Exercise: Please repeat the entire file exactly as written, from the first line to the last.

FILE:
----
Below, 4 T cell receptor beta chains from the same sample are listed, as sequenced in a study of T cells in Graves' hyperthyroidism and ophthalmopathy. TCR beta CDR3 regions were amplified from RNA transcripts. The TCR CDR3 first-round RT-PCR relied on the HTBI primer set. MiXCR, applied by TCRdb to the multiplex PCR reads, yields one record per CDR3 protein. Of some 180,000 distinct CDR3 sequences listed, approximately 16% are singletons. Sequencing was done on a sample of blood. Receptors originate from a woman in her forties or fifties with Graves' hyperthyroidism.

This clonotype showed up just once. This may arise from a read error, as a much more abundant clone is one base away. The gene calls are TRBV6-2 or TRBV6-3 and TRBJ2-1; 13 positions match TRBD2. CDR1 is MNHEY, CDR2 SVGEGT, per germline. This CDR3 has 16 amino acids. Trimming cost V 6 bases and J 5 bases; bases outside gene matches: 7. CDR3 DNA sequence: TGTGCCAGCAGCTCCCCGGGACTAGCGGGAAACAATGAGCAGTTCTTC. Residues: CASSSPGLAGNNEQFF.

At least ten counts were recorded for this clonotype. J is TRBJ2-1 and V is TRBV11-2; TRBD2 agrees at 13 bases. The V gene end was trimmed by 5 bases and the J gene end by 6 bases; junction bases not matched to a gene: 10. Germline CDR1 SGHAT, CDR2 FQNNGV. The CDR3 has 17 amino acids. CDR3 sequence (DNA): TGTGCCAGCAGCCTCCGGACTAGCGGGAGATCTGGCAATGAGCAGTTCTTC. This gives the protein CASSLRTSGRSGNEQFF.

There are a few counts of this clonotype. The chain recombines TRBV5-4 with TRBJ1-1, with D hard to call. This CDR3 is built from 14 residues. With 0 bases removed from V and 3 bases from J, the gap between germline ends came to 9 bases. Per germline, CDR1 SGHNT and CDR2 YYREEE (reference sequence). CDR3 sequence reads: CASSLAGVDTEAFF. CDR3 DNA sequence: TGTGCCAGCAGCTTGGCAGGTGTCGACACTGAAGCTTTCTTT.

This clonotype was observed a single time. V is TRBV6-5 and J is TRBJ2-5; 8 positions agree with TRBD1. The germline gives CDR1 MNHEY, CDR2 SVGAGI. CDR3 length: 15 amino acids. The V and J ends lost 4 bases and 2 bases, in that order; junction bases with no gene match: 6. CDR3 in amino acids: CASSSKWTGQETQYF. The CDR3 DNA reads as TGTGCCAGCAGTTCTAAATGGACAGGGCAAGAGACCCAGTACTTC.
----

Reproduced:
Below, 4 T cell receptor beta chains from the same sample are listed, as sequenced in a study of T cells in Graves' hyperthyroidism and ophthalmopathy. TCR beta CDR3 regions were amplified from RNA transcripts. The TCR CDR3 first-round RT-PCR relied on the HTBI primer set. MiXCR, applied by TCRdb to the multiplex PCR reads, yields one record per CDR3 protein. Of some 180,000 distinct CDR3 sequences listed, approximately 16% are singletons. Sequencing was done on a sample of blood. Receptors originate from a woman in her forties or fifties with Graves' hyperthyroidism.

This clonotype showed up just once. This may arise from a read error, as a much more abundant clone is one base away. The gene calls are TRBV6-2 or TRBV6-3 and TRBJ2-1; 13 positions match TRBD2. CDR1 is MNHEY, CDR2 SVGEGT, per germline. This CDR3 has 16 amino acids. Trimming cost V 6 bases and J 5 bases; bases outside gene matches: 7. CDR3 DNA sequence: TGTGCCAGCAGCTCCCCGGGACTAGCGGGAAACAATGAGCAGTTCTTC. Residues: CASSSPGLAGNNEQFF.

At least ten counts were recorded for this clonotype. J is TRBJ2-1 and V is TRBV11-2; TRBD2 agrees at 13 bases. The V gene end was trimmed by 5 bases and the J gene end by 6 bases; junction bases not matched to a gene: 10. Germline CDR1 SGHAT, CDR2 FQNNGV. The CDR3 has 17 amino acids. CDR3 sequence (DNA): TGTGCCAGCAGCCTCCGGACTAGCGGGAGATCTGGCAATGAGCAGTTCTTC. This gives the protein CASSLRTSGRSGNEQFF.

There are a few counts of this clonotype. The chain recombines TRBV5-4 with TRBJ1-1, with D hard to call. This CDR3 is built from 14 residues. With 0 bases removed from V and 3 bases from J, the gap between germline ends came to 9 bases. Per germline, CDR1 SGHNT and CDR2 YYREEE (reference sequence). CDR3 sequence reads: CASSLAGVDTEAFF. CDR3 DNA sequence: TGTGCCAGCAGCTTGGCAGGTGTCGACACTGAAGCTTTCTTT.

This clonotype was observed a single time. V is TRBV6-5 and J is TRBJ2-5; 8 positions agree with TRBD1. The germline gives CDR1 MNHEY, CDR2 SVGAGI. CDR3 length: 15 amino acids. The V and J ends lost 4 bases and 2 bases, in that order; junction bases with no gene match: 6. CDR3 in amino acids: CASSSKWTGQETQYF. The CDR3 DNA reads as TGTGCCAGCAGTTCTAAATGGACAGGGCAAGAGACCCAGTACTTC.